Sunday, July 23, 2017

Choosing-Wisely-Medical Associations have Awakened.

"Choosing Wisely" is a compendium of one hundred and eighty pages of quality medical recommendations.



The list was compiled by specialty organizations in each field and generated by peer reviewed scientific journals.  This is the premier source of verified and credible information.

This is an extensive list of do's and don't for physicians developed by the American Board of Internal Medicine, and it's subspecialty organizations.

It is available in this post below.  There are a few surprises in the document,  which many physicians will not know. Some patients who read it will be ahead of their own physician. Always question why the test is necessary.  It is your right to refuse a test or treatment.



Almost all don'ts revolve around unnecessary diagnostic and/or preventive measures that show no real value.  Many of these tests, or preventive measures are done for anecdotal or fear of legal liability by omission.

All of these pseudo-treatments increase the cost of health care without proof of effectiveness.






















Choosing-Wisely-Recommendations.pdf

Saturday, July 22, 2017

Is Medicare's Readmission Penalty Counterproductive? |

Physicians are always very skeptical and suspicious that new Health Care Policy is set without vetting of their overall effects on the quality/quantity of outcomes.

Elevator and doctor lounge conversation often turns to this subject.  It has been several years for the affordable care act to impact some of health outcomes.  

One study from Yale looked at the effects . of the regulation regarding Hospital Readmission Rates in the first thirty days following discharge from the hospital.

Investigators at Yale University ,F. Perry Wilson MD, MSCE  compared the incidence of certain events since the new regulation went into effect.  He points out how regulations can have unintended consequences.


were pretty similar for acute MI and pneumonia. Basically, each dot represents a hospital, and you're seeing the relationship between a hospital's change in readmission rate, and change in 30-day mortality rate. The statistics suggest that hospitals that reduced readmission had a slight reduction in 30-day mortality too, but the signal was pretty small – visible only to statistical software and not the human eye. There were other factors not considered in the study, such as:

They did not examine the relationships between length of stay, readmission rate, and mortality, they did examine inpatient mortality in a secondary analysis and again found no increased risk among hospitals with better readmission rates. So even if hospitals are keeping patients  longer, it doesn't seem like this is killing them.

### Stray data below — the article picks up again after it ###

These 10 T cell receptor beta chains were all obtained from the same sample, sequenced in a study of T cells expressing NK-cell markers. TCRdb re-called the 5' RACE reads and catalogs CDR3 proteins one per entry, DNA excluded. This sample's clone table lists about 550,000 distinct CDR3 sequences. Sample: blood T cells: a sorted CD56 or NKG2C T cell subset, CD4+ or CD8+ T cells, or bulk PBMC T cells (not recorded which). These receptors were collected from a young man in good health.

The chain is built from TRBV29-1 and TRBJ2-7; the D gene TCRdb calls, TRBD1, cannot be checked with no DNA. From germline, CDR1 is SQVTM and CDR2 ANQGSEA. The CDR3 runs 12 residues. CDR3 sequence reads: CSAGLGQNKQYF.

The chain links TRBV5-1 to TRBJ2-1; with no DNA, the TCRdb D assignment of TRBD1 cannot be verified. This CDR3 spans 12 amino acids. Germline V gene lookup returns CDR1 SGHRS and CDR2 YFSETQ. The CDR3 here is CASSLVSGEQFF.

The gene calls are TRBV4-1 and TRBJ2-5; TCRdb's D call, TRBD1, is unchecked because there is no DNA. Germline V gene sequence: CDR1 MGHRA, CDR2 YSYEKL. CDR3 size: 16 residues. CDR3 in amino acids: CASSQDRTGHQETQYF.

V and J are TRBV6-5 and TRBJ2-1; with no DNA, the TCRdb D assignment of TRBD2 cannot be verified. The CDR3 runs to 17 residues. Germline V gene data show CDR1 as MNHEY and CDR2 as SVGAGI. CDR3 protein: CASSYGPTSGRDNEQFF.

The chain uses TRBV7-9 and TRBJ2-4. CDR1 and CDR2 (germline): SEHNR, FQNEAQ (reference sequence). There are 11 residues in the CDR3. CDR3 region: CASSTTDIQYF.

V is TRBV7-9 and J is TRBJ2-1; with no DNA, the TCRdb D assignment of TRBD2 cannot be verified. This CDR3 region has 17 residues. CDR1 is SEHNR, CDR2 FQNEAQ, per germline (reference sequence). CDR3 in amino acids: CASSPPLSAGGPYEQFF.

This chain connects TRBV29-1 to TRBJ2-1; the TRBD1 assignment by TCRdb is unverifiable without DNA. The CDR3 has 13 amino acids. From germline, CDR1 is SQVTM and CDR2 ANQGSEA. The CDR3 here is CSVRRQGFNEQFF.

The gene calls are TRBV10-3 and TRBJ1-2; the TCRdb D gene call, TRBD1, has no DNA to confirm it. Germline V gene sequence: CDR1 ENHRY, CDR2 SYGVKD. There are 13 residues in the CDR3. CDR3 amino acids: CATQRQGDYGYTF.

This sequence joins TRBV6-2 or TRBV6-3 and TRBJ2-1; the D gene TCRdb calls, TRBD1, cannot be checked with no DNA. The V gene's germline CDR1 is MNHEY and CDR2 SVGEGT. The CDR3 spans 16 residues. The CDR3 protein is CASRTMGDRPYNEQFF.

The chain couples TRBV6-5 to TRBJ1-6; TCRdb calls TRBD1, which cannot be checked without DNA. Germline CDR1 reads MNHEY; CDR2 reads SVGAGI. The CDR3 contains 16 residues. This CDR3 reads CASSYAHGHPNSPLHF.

In this case, we have no evidence of unintended consequences from the HRRP. But this is but one policy of many, and in a health system as complicated as ours, prediction of the effects of policy will never be a match for measurement of those effects."

The results of the study come at an important time as legislators try to determine fixes to the ACA.

Friday, July 21, 2017

3D Heads-Up Vitreoretinal Surgery Next Step AR and VR

As consumers we are all aware of the rapid advancing technology using current items available on the consumer market. Many of these can be adapted for scientific and surgical use.


3D heads-up vitreoretinal surgery is entering prime time  



A small camera box attaches to any microscope where the oculars usually are, and stunning views are displayed on a 55-inch HD 4K monitor. The surgeon wears polarized glasses or clip-ons, sits back in the chair, and operates looking heads-up at the screen. There are many advantages to operating with a 3D viewing system, but below are a few that I personally think are great features.

(1) Low illumination surgery . (2) Ergonomics. (3) Educational.  (4) OR synergy. (5) Beautiful videos. (6) Image overlays


This technology is also being applied to other fields of medicine, orthopaedic, neurosurgery and laparoscopic techniques.  It will have applications for chest surgery as well, and other micro-incisional surgeries.

Oculus Rift Samsungs and Google's VR viewers can be easily adapted for these applications


3D Heads-Up Vitreoretinal Surgery

Author notes:  Gary Levin M.D. is a board certified ophthalmologist. He was educated at George Washington University and Albany Medical Center. His clinical experience included 30+ years as a comprehensive ophthalmologist and as a voluntary faculty member in the Department of Ophthalmology at Loma Linda University School of Medicine. He blogs at Health Train Express and Digital Health Space. His other interests include the adoption of digital information to clinical medical care. His resume can be found on Linkedin.

Tuesday, July 18, 2017

How Will Climate Change Make the Earth Unhealthy For Humans?

Health Train Express' investigation of climate change has resulted in our publishing this article, with the intention of raising awareness about the threat of climate change increasing baseline carbon dioxide levels, and rising sea levels.  Changes in C02 levels have in the past altered biomes and life forms upon which apex life forms depend.